Once some graphics items have been placed, they can be adjusted using the 'Property' drop down on the right of the screen. The panel at left should give a good approximation of how the display will look, but doesn't fully clip the curved corners of the display. When you have finished configuring your display (or even just want to test it out to fine tune it), plug the uUsb-PA5 USB-Serial adapter into the computer and into the display module, making sure the colours and pins match as per the photo.

Click the Comms tab and ensure that the Round LCD Module is connected. You may need to check and change the COM port and click the round button to make sure the connection is made. The display below is typical of a correctly connected display.

The display should light up with some diagnostic/boot information after a few seconds.

Click the Comms tab and ensure that the Round LCD Module is connected. You may need to check and change the COM port and click the round button to make sure the connection is made. The display below is typical of a correctly connected display.

Click the left Build/Copy/Load button to build the project. The Workshop IDE will generate the graphics and then request to copy the graphics files to a MicroSD card (there should be a MicroSD card in the box). Make sure the MicroSD card is inserted into a reader and click 'OK'. The drive letter and filenames may be different.

The IDE will then ask to upload a control program to the display. The PmmC is like an operating system on the module, and there is no need to update it unless you know that there are updated features that you need. Simply click 'OK'.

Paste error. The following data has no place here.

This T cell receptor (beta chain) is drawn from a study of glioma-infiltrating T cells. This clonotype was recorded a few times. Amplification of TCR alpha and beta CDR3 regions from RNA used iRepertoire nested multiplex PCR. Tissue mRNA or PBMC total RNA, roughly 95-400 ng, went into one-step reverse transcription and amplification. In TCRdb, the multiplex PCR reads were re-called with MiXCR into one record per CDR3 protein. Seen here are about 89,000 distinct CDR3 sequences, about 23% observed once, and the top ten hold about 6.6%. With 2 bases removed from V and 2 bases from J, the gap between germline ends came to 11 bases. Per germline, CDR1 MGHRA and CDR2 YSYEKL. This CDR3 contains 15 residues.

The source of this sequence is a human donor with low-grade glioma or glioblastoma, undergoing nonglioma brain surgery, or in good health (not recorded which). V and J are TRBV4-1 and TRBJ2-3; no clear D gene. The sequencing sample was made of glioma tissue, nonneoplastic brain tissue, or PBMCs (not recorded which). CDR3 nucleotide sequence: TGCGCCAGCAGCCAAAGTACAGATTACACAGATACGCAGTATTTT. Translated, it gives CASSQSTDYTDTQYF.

After this, the module will reboot, but will be showing an error message due to the card not being inserted- take the card out of the reader and put it in the display module, and the display should reflect the design from the IDE.

Note how the corners are cut off due to the limitations of the display. To test the display and commands needed to operate it, click on the tools tab and click on the GTX icon:

This opens a window which can be used to send commands to the display.

The above is the window in use. The lines of green text to the right are the commands, and are triggered by the buttons on the left. The lines of red are the display's responses and acknowledgments- for the most part, these are the hex value 0x06, which means received OK.

What we need to know is the structure of the commands so that the Arduino can emulate them. The first three commands start with '01', and are 'set value' commands, and require a ID (second byte), index (third byte) and value (fourth and fifth bytes). The sixth byte is a checksum calculated to ensure that the data is not corrupted. We've written a command to emulate these:

sendcmd(byte id, byte index, unsigned int n)